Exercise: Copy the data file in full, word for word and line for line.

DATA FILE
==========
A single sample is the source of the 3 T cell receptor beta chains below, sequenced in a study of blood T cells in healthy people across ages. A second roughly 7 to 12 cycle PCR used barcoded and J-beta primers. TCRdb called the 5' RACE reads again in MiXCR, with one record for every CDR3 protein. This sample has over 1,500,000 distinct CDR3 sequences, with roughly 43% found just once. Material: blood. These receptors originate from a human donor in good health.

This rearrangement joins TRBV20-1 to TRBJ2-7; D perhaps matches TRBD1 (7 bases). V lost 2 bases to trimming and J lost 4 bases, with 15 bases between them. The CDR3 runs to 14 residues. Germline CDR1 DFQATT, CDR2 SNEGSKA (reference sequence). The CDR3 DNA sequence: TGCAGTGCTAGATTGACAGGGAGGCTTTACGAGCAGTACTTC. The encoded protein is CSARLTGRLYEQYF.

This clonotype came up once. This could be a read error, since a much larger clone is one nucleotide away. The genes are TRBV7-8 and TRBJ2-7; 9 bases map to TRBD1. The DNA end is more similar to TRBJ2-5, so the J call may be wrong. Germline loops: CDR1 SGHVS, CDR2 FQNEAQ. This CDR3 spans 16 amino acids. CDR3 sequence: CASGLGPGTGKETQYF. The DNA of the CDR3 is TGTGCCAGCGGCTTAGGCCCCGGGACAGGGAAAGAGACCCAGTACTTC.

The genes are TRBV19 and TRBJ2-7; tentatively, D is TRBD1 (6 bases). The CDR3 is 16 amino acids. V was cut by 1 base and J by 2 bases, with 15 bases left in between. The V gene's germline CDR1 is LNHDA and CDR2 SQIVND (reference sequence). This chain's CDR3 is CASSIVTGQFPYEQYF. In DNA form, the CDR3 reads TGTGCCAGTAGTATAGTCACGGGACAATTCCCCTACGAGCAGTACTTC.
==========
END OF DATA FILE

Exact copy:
A single sample is the source of the 3 T cell receptor beta chains below, sequenced in a study of blood T cells in healthy people across ages. A second roughly 7 to 12 cycle PCR used barcoded and J-beta primers. TCRdb called the 5' RACE reads again in MiXCR, with one record for every CDR3 protein. This sample has over 1,500,000 distinct CDR3 sequences, with roughly 43% found just once. Material: blood. These receptors originate from a human donor in good health.

This rearrangement joins TRBV20-1 to TRBJ2-7; D perhaps matches TRBD1 (7 bases). V lost 2 bases to trimming and J lost 4 bases, with 15 bases between them. The CDR3 runs to 14 residues. Germline CDR1 DFQATT, CDR2 SNEGSKA (reference sequence). The CDR3 DNA sequence: TGCAGTGCTAGATTGACAGGGAGGCTTTACGAGCAGTACTTC. The encoded protein is CSARLTGRLYEQYF.

This clonotype came up once. This could be a read error, since a much larger clone is one nucleotide away. The genes are TRBV7-8 and TRBJ2-7; 9 bases map to TRBD1. The DNA end is more similar to TRBJ2-5, so the J call may be wrong. Germline loops: CDR1 SGHVS, CDR2 FQNEAQ. This CDR3 spans 16 amino acids. CDR3 sequence: CASGLGPGTGKETQYF. The DNA of the CDR3 is TGTGCCAGCGGCTTAGGCCCCGGGACAGGGAAAGAGACCCAGTACTTC.

The genes are TRBV19 and TRBJ2-7; tentatively, D is TRBD1 (6 bases). The CDR3 is 16 amino acids. V was cut by 1 base and J by 2 bases, with 15 bases left in between. The V gene's germline CDR1 is LNHDA and CDR2 SQIVND (reference sequence). This chain's CDR3 is CASSIVTGQFPYEQYF. In DNA form, the CDR3 reads TGTGCCAGTAGTATAGTCACGGGACAATTCCCCTACGAGCAGTACTTC.